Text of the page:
No matter whether your organization has a strategy for mobile working, employees will inevitably utilize the technology available and 'go mobile'. Pushing employees to use only devices that are delivered by IT is possible, but, both difficult to realize and liable end up in resistance due to perceived limitations.
As an alternative, organisations should form a policy and strategy that embraces new ideas and methods to produce secure mobility in your workplace. 'Secure mobility' is typically defined as the capability to deliver employees and customers with secure 'anytime, anywhere, any device' contact with the corporate network.
Your organisations may already have been faced with the real risk of security breaches because of the explosion of mobile devices in the workplace. Researches performed in Great Britain, pinpoints specific security challenges from within the organization.
The findings demonstrate that mobile workers are not always concerned about security when they are away from the office environment, with 32% of the workers sharing the computer that they utilize to access company data with at least one other person.
The truth is that some of the employees in your organization are most probably already using consumer mobile devices to make them capable of working remotely. To assess the risk that is associated with this, conduct a baselining exercise beginning with an audit to locate existing remote workers and the devices that they are utilizing. This can be performed through a simple questionnaire or by deploying technology to track remote access and mobile data usage.
Once you are familiar with the current levels of mobile working, you can start to look at the risks linked with this and plan for mitigation and controlled expansion of the mobile network. The planning phase should ascertain the various types of access needed for the network and the related risks.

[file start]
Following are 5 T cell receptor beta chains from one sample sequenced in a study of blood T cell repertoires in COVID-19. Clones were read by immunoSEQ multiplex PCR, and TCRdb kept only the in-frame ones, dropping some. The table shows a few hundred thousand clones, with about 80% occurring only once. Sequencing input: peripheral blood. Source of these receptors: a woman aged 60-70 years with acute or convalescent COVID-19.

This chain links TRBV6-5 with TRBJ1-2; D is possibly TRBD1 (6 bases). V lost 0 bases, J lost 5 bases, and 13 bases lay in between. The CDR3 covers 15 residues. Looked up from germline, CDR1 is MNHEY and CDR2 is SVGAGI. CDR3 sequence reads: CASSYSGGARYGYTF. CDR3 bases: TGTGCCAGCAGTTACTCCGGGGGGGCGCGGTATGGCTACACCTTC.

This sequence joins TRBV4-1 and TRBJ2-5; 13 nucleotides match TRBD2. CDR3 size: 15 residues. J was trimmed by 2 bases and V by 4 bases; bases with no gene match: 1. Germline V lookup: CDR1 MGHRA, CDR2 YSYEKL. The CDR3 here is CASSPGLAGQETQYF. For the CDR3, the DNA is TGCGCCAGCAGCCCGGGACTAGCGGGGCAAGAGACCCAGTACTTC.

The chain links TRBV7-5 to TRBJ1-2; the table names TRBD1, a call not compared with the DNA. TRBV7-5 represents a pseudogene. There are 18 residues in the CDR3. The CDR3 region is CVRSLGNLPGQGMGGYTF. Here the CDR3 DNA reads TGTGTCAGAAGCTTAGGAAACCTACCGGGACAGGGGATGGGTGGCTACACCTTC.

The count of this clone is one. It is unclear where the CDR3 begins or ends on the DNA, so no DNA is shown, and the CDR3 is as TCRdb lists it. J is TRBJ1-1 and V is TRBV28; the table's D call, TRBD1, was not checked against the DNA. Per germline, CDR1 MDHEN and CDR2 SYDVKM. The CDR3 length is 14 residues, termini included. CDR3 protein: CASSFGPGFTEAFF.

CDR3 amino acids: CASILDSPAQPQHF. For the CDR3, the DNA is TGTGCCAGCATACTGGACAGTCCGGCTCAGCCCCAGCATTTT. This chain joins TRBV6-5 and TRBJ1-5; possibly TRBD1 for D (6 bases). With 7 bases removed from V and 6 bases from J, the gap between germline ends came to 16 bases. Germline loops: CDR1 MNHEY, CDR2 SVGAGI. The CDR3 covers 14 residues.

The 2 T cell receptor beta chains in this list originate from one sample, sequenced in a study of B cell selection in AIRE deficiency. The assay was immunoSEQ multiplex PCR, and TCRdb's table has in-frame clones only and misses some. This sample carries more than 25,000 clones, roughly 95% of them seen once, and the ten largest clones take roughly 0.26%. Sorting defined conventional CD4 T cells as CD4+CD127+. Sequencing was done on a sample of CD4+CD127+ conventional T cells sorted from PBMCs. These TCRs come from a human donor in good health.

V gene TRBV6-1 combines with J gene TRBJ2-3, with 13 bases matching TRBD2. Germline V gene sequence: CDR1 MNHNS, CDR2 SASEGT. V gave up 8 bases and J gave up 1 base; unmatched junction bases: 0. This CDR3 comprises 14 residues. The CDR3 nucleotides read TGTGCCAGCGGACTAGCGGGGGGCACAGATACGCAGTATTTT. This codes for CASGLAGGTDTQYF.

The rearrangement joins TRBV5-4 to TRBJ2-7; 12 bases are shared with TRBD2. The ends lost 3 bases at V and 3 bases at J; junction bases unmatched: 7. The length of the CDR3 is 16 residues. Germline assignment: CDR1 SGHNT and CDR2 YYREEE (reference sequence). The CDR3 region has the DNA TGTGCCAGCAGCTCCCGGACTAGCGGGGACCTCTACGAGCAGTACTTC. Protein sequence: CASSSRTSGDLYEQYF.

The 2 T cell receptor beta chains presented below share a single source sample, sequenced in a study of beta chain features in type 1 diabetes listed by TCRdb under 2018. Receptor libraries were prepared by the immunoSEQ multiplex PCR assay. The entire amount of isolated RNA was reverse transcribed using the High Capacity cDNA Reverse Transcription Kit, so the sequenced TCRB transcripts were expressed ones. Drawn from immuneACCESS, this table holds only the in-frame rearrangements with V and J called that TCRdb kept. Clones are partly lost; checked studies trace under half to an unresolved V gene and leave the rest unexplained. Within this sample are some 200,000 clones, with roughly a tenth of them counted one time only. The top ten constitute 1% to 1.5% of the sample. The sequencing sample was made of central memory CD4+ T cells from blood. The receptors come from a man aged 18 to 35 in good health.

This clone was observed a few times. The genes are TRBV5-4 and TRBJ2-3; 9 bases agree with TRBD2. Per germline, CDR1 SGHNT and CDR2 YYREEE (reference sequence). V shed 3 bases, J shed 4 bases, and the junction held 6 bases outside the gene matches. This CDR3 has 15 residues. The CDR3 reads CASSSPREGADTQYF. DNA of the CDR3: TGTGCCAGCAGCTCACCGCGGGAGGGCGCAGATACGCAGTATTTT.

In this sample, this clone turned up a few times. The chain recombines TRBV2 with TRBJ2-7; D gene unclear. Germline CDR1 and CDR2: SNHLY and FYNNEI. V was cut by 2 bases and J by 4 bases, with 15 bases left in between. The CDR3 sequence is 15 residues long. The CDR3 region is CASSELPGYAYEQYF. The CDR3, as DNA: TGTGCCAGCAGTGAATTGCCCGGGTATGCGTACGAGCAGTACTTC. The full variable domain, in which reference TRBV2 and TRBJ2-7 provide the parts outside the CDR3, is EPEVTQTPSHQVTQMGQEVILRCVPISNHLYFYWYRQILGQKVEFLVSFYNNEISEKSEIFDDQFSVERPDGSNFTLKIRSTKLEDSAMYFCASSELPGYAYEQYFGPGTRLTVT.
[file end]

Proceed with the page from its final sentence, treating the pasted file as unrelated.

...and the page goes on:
Once you have finished the risk analysis, find out the potential impact of exploitation of these risks in terms of the expense to the organization (this could be material cost, lost productivity, brand damage or regulatory non-compliance etc.). This 'expense' should then be weighed up against the cost and affect of mitigating the risks and the advantages of productivity gains and more flexible working practices. This exercise constitutes the basis of the business case for mobile working.
Plan your mobile strategy such that you address the needs of the people in your organisation by developing an official mobile policy.
A policy typically defines who is accountable for security in the organisation, how security is managed and how incidents are handled. It is crucial that overall accountability for security is assigned to a single individual so that ownership and escalation paths are clear. Many organisations are understanding the criticality of network security by appointing a Chief Security Officer (CSO). CSO's have a seat on the executive board, dedicated budget and deal with all aspects of security within the organisation. In other companies, this role may be enacted by the CIO, IT manager or another individual.
The policy should clearly document the types of data accessible to specific groups of employees and spot the various communications methods that are used. Lastly, the roles that strategic technology partners like system integrators play in the deployment of secure mobility also needs to be documented to make sure that responsibilities are understood and properly met.
Secure mobility benefits include better employee productivity and ensuring business continuity. Secure mobility benefits also comprise clearing traditional work boundaries and forming a more flexible workspace and upgraded client interactions.